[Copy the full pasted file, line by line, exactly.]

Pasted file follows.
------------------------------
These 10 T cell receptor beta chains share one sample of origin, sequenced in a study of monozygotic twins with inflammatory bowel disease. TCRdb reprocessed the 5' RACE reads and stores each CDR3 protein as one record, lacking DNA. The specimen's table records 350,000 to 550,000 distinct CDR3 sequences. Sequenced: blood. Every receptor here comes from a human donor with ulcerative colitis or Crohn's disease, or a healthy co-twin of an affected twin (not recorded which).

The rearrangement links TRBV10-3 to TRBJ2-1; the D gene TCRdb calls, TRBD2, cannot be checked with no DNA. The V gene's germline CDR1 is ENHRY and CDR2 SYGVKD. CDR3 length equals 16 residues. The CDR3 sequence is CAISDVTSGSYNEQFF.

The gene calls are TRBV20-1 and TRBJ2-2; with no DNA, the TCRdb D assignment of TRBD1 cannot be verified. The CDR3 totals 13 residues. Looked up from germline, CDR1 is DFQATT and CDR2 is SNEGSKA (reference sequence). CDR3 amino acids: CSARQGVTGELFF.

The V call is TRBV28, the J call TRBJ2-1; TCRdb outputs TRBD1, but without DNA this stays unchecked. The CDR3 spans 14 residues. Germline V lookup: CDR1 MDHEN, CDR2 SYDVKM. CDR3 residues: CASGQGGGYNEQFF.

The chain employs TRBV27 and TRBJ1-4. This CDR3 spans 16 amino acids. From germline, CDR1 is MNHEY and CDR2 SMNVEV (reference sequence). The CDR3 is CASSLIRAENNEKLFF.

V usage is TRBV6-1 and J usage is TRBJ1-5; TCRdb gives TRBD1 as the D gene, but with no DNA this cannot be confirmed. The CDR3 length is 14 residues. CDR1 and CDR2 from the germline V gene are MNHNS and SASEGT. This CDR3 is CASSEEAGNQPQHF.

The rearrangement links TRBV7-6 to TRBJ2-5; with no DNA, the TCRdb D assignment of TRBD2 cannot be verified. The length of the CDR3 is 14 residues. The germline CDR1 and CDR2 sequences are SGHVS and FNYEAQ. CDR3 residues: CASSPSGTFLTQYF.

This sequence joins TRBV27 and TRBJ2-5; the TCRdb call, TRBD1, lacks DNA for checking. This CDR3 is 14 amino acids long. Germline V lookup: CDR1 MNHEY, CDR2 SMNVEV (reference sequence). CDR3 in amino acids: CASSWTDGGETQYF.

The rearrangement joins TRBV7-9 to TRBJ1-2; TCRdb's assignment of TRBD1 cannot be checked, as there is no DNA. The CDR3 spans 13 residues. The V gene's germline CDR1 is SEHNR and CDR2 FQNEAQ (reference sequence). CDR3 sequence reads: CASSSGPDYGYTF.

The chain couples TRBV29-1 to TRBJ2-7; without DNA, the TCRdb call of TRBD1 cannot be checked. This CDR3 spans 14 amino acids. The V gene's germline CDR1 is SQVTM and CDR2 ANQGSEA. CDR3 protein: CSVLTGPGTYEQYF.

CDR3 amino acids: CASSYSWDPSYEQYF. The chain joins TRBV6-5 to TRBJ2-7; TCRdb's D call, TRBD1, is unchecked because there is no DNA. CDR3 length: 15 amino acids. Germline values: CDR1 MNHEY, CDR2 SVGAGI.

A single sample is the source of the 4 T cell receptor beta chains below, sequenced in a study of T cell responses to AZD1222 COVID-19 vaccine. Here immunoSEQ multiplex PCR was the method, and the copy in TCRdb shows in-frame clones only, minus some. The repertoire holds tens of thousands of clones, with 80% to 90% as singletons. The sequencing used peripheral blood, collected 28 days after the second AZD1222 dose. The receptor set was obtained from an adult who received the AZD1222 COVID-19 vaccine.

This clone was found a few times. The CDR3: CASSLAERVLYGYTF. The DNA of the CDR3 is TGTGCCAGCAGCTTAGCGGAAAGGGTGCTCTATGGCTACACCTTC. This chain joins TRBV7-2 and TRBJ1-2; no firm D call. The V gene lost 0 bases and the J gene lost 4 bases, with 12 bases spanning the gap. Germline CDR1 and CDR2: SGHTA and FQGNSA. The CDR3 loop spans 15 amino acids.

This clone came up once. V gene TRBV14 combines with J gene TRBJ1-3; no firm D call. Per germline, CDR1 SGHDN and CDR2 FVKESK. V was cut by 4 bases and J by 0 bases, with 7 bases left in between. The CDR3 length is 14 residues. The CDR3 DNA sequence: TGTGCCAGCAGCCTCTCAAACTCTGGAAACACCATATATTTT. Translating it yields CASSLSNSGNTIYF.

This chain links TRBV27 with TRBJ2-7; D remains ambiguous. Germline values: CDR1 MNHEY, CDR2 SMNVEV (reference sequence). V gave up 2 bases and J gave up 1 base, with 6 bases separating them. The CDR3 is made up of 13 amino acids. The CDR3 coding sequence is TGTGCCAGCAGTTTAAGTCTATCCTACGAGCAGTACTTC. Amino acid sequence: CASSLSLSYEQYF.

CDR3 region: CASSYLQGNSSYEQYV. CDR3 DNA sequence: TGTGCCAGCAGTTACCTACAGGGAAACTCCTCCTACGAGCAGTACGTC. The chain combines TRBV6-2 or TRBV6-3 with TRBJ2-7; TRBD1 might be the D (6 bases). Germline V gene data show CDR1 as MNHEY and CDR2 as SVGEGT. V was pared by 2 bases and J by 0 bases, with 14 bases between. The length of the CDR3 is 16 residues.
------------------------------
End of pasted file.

These 10 T cell receptor beta chains share one sample of origin, sequenced in a study of monozygotic twins with inflammatory bowel disease. TCRdb reprocessed the 5' RACE reads and stores each CDR3 protein as one record, lacking DNA. The specimen's table records 350,000 to 550,000 distinct CDR3 sequences. Sequenced: blood. Every receptor here comes from a human donor with ulcerative colitis or Crohn's disease, or a healthy co-twin of an affected twin (not recorded which).

The rearrangement links TRBV10-3 to TRBJ2-1; the D gene TCRdb calls, TRBD2, cannot be checked with no DNA. The V gene's germline CDR1 is ENHRY and CDR2 SYGVKD. CDR3 length equals 16 residues. The CDR3 sequence is CAISDVTSGSYNEQFF.

The gene calls are TRBV20-1 and TRBJ2-2; with no DNA, the TCRdb D assignment of TRBD1 cannot be verified. The CDR3 totals 13 residues. Looked up from germline, CDR1 is DFQATT and CDR2 is SNEGSKA (reference sequence). CDR3 amino acids: CSARQGVTGELFF.

The V call is TRBV28, the J call TRBJ2-1; TCRdb outputs TRBD1, but without DNA this stays unchecked. The CDR3 spans 14 residues. Germline V lookup: CDR1 MDHEN, CDR2 SYDVKM. CDR3 residues: CASGQGGGYNEQFF.

The chain employs TRBV27 and TRBJ1-4. This CDR3 spans 16 amino acids. From germline, CDR1 is MNHEY and CDR2 SMNVEV (reference sequence). The CDR3 is CASSLIRAENNEKLFF.

V usage is TRBV6-1 and J usage is TRBJ1-5; TCRdb gives TRBD1 as the D gene, but with no DNA this cannot be confirmed. The CDR3 length is 14 residues. CDR1 and CDR2 from the germline V gene are MNHNS and SASEGT. This CDR3 is CASSEEAGNQPQHF.

The rearrangement links TRBV7-6 to TRBJ2-5; with no DNA, the TCRdb D assignment of TRBD2 cannot be verified. The length of the CDR3 is 14 residues. The germline CDR1 and CDR2 sequences are SGHVS and FNYEAQ. CDR3 residues: CASSPSGTFLTQYF.

This sequence joins TRBV27 and TRBJ2-5; the TCRdb call, TRBD1, lacks DNA for checking. This CDR3 is 14 amino acids long. Germline V lookup: CDR1 MNHEY, CDR2 SMNVEV (reference sequence). CDR3 in amino acids: CASSWTDGGETQYF.

The rearrangement joins TRBV7-9 to TRBJ1-2; TCRdb's assignment of TRBD1 cannot be checked, as there is no DNA. The CDR3 spans 13 residues. The V gene's germline CDR1 is SEHNR and CDR2 FQNEAQ (reference sequence). CDR3 sequence reads: CASSSGPDYGYTF.

The chain couples TRBV29-1 to TRBJ2-7; without DNA, the TCRdb call of TRBD1 cannot be checked. This CDR3 spans 14 amino acids. The V gene's germline CDR1 is SQVTM and CDR2 ANQGSEA. CDR3 protein: CSVLTGPGTYEQYF.

CDR3 amino acids: CASSYSWDPSYEQYF. The chain joins TRBV6-5 to TRBJ2-7; TCRdb's D call, TRBD1, is unchecked because there is no DNA. CDR3 length: 15 amino acids. Germline values: CDR1 MNHEY, CDR2 SVGAGI.

A single sample is the source of the 4 T cell receptor beta chains below, sequenced in a study of T cell responses to AZD1222 COVID-19 vaccine. Here immunoSEQ multiplex PCR was the method, and the copy in TCRdb shows in-frame clones only, minus some. The repertoire holds tens of thousands of clones, with 80% to 90% as singletons. The sequencing used peripheral blood, collected 28 days after the second AZD1222 dose. The receptor set was obtained from an adult who received the AZD1222 COVID-19 vaccine.

This clone was found a few times. The CDR3: CASSLAERVLYGYTF. The DNA of the CDR3 is TGTGCCAGCAGCTTAGCGGAAAGGGTGCTCTATGGCTACACCTTC. This chain joins TRBV7-2 and TRBJ1-2; no firm D call. The V gene lost 0 bases and the J gene lost 4 bases, with 12 bases spanning the gap. Germline CDR1 and CDR2: SGHTA and FQGNSA. The CDR3 loop spans 15 amino acids.

This clone came up once. V gene TRBV14 combines with J gene TRBJ1-3; no firm D call. Per germline, CDR1 SGHDN and CDR2 FVKESK. V was cut by 4 bases and J by 0 bases, with 7 bases left in between. The CDR3 length is 14 residues. The CDR3 DNA sequence: TGTGCCAGCAGCCTCTCAAACTCTGGAAACACCATATATTTT. Translating it yields CASSLSNSGNTIYF.

This chain links TRBV27 with TRBJ2-7; D remains ambiguous. Germline values: CDR1 MNHEY, CDR2 SMNVEV (reference sequence). V gave up 2 bases and J gave up 1 base, with 6 bases separating them. The CDR3 is made up of 13 amino acids. The CDR3 coding sequence is TGTGCCAGCAGTTTAAGTCTATCCTACGAGCAGTACTTC. Amino acid sequence: CASSLSLSYEQYF.

CDR3 region: CASSYLQGNSSYEQYV. CDR3 DNA sequence: TGTGCCAGCAGTTACCTACAGGGAAACTCCTCCTACGAGCAGTACGTC. The chain combines TRBV6-2 or TRBV6-3 with TRBJ2-7; TRBD1 might be the D (6 bases). Germline V gene data show CDR1 as MNHEY and CDR2 as SVGEGT. V was pared by 2 bases and J by 0 bases, with 14 bases between. The length of the CDR3 is 16 residues.